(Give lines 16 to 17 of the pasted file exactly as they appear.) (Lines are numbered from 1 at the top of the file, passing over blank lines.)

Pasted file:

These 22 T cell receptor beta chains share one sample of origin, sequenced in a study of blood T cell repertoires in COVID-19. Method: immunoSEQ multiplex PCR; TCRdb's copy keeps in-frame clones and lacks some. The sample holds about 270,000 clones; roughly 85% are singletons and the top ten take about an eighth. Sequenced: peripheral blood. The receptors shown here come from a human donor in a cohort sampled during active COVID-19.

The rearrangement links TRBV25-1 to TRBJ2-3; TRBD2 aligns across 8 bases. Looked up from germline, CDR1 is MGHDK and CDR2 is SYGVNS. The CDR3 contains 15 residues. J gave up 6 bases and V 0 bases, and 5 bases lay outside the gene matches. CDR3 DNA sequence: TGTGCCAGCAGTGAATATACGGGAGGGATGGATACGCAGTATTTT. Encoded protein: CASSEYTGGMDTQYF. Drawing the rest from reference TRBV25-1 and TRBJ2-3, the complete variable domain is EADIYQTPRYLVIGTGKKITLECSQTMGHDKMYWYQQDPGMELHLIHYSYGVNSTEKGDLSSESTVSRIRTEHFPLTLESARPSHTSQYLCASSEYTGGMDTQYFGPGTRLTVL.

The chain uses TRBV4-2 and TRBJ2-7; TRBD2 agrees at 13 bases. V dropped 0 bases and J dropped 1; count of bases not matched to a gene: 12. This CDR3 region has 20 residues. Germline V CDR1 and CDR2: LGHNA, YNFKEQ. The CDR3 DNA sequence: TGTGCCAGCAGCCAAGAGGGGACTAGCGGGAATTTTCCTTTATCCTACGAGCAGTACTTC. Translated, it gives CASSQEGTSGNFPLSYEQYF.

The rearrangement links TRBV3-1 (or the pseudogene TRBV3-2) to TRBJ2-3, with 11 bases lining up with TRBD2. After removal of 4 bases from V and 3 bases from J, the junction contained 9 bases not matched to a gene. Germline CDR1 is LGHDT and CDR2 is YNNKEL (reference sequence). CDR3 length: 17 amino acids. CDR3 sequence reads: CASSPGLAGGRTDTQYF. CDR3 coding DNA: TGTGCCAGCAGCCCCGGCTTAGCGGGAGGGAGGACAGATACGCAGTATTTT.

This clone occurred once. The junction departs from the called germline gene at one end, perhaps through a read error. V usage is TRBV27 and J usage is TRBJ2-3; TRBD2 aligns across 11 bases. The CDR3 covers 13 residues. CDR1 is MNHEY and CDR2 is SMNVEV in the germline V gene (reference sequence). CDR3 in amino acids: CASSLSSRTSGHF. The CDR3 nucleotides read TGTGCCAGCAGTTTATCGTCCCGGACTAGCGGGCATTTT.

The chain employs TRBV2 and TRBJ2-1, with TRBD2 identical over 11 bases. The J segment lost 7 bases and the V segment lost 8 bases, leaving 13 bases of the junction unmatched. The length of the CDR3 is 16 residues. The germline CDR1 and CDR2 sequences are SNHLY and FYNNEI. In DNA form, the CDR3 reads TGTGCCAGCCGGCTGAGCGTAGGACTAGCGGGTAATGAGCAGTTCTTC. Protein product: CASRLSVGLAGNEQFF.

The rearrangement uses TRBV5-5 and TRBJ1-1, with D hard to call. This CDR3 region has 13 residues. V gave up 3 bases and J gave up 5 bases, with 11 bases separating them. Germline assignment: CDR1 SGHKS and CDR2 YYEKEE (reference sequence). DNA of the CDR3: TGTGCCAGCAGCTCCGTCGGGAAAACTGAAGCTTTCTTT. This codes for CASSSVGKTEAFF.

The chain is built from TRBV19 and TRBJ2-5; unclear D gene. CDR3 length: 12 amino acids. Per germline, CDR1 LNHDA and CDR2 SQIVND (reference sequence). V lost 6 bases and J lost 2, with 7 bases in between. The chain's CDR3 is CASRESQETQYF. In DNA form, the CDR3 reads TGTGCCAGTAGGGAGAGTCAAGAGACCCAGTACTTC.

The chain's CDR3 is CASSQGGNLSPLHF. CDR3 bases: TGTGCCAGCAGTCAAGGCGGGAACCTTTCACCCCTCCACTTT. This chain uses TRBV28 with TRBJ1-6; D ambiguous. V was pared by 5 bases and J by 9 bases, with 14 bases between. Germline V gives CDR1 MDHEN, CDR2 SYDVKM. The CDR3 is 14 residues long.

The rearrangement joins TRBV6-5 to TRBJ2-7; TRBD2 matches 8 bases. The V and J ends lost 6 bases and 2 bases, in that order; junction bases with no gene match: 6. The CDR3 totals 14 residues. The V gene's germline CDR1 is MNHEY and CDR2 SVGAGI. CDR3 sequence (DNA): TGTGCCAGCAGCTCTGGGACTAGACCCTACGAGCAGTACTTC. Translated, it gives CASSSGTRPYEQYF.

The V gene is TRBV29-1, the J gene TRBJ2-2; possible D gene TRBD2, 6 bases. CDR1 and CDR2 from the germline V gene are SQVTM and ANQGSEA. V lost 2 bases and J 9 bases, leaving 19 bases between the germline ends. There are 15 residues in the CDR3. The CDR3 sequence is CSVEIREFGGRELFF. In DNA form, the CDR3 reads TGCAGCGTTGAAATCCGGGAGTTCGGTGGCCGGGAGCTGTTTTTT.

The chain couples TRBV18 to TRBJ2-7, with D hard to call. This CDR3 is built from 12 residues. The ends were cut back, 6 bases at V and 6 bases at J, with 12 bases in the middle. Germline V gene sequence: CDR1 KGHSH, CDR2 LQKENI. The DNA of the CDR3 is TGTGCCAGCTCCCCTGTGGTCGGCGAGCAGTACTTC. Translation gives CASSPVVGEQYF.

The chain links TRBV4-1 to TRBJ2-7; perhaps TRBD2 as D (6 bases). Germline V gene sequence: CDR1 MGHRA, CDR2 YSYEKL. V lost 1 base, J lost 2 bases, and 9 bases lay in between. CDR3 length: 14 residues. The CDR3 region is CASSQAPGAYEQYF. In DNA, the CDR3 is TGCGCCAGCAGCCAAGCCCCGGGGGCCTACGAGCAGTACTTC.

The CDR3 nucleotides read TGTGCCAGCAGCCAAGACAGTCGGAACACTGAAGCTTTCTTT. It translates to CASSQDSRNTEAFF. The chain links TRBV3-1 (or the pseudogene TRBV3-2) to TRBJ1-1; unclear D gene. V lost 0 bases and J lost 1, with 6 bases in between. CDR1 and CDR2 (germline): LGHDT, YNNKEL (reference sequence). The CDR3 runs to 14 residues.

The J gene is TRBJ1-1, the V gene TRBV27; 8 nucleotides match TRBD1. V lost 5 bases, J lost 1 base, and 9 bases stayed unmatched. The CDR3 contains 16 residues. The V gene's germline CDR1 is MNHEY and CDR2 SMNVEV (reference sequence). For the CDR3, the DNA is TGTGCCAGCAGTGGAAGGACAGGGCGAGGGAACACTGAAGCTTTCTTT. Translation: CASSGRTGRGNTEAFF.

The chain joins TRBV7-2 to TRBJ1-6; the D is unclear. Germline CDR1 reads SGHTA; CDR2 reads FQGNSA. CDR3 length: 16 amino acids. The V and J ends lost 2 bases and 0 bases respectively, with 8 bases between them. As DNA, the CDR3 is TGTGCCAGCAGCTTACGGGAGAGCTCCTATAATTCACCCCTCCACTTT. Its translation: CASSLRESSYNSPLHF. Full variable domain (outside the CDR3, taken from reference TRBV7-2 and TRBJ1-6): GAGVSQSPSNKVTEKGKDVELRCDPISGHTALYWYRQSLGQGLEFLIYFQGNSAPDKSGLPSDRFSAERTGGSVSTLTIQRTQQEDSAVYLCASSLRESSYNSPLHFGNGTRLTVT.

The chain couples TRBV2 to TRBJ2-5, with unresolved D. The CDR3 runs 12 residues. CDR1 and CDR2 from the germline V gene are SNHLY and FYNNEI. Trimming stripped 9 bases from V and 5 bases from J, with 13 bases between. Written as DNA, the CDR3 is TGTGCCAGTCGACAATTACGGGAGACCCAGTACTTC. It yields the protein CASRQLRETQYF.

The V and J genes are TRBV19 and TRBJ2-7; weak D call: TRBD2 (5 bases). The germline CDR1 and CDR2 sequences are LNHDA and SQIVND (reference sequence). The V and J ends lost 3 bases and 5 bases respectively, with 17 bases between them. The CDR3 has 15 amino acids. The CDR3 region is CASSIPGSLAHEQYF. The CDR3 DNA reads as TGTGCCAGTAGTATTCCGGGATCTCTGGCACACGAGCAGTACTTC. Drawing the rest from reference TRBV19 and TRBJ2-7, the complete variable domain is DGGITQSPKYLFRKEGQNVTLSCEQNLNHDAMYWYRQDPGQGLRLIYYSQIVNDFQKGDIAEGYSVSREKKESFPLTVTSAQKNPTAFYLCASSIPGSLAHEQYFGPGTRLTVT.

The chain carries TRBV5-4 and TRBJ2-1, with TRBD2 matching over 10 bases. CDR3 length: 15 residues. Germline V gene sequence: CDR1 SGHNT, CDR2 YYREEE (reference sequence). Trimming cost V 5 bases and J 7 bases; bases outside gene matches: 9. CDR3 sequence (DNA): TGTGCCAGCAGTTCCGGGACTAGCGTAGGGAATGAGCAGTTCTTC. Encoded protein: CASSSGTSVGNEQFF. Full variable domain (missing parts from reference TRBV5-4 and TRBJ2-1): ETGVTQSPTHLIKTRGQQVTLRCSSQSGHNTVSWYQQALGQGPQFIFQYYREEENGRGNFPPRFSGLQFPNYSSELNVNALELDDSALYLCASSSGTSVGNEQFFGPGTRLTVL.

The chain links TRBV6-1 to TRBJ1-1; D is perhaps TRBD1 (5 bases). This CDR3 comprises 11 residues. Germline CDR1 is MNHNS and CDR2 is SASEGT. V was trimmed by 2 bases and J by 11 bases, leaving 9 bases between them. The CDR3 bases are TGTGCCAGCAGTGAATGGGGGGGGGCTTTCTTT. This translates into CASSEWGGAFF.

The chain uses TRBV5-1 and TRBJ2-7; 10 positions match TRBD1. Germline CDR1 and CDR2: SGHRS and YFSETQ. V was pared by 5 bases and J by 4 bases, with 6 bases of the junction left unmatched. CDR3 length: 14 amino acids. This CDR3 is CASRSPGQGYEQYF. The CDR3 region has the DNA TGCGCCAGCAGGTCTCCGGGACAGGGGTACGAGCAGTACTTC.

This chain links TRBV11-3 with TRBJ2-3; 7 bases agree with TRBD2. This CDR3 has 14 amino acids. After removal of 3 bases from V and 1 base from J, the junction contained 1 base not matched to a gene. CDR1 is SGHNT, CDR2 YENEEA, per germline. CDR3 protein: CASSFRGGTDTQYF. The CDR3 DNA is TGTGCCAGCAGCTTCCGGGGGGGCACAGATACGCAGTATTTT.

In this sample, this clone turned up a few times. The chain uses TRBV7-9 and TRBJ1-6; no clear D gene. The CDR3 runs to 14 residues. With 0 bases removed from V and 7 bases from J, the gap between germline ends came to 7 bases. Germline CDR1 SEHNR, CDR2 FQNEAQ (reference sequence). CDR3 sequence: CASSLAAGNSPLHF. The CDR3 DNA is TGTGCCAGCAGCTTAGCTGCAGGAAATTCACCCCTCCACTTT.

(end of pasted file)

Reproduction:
The chain joins TRBV7-2 to TRBJ1-6; the D is unclear. Germline CDR1 reads SGHTA; CDR2 reads FQGNSA. CDR3 length: 16 amino acids. The V and J ends lost 2 bases and 0 bases respectively, with 8 bases between them. As DNA, the CDR3 is TGTGCCAGCAGCTTACGGGAGAGCTCCTATAATTCACCCCTCCACTTT. Its translation: CASSLRESSYNSPLHF. Full variable domain (outside the CDR3, taken from reference TRBV7-2 and TRBJ1-6): GAGVSQSPSNKVTEKGKDVELRCDPISGHTALYWYRQSLGQGLEFLIYFQGNSAPDKSGLPSDRFSAERTGGSVSTLTIQRTQQEDSAVYLCASSLRESSYNSPLHFGNGTRLTVT.

The chain couples TRBV2 to TRBJ2-5, with unresolved D. The CDR3 runs 12 residues. CDR1 and CDR2 from the germline V gene are SNHLY and FYNNEI. Trimming stripped 9 bases from V and 5 bases from J, with 13 bases between. Written as DNA, the CDR3 is TGTGCCAGTCGACAATTACGGGAGACCCAGTACTTC. It yields the protein CASRQLRETQYF.